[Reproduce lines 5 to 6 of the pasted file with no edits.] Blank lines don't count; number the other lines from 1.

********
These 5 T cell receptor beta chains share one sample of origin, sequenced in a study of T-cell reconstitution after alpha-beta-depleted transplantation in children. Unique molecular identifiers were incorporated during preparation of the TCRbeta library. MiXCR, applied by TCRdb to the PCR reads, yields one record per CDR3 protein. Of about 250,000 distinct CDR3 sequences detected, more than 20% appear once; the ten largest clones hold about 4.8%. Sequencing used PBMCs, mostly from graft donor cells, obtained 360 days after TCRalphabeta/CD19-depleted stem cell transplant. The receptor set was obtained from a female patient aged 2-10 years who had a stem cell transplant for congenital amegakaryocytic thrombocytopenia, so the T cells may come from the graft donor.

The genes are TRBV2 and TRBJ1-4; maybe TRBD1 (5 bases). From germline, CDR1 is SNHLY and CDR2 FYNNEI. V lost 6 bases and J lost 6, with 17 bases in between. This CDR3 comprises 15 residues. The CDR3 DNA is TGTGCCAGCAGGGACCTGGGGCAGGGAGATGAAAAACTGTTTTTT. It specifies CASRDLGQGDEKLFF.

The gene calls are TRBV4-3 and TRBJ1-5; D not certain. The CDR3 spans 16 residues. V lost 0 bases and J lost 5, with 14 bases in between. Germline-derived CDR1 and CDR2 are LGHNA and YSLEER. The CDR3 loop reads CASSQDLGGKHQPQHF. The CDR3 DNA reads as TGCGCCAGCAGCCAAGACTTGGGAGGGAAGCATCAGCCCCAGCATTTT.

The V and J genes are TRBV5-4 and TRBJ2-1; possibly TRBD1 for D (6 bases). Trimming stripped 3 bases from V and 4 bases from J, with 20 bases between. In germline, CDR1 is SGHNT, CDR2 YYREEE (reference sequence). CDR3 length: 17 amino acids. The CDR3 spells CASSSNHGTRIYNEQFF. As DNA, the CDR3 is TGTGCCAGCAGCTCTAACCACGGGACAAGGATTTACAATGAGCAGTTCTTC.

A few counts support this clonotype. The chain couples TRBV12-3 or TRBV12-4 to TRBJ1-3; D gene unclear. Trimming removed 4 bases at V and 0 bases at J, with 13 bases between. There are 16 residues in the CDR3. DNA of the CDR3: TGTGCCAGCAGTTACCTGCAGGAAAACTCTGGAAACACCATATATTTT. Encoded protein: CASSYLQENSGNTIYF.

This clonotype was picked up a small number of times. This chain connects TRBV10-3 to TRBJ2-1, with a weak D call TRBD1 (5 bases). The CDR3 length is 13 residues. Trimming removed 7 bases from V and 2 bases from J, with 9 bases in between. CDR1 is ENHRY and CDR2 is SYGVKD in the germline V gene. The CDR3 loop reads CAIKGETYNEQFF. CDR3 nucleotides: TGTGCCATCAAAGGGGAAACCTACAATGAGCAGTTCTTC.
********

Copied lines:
A few counts support this clonotype. The chain couples TRBV12-3 or TRBV12-4 to TRBJ1-3; D gene unclear. Trimming removed 4 bases at V and 0 bases at J, with 13 bases between. There are 16 residues in the CDR3. DNA of the CDR3: TGTGCCAGCAGTTACCTGCAGGAAAACTCTGGAAACACCATATATTTT. Encoded protein: CASSYLQENSGNTIYF.

This clonotype was picked up a small number of times. This chain connects TRBV10-3 to TRBJ2-1, with a weak D call TRBD1 (5 bases). The CDR3 length is 13 residues. Trimming removed 7 bases from V and 2 bases from J, with 9 bases in between. CDR1 is ENHRY and CDR2 is SYGVKD in the germline V gene. The CDR3 loop reads CAIKGETYNEQFF. CDR3 nucleotides: TGTGCCATCAAAGGGGAAACCTACAATGAGCAGTTCTTC.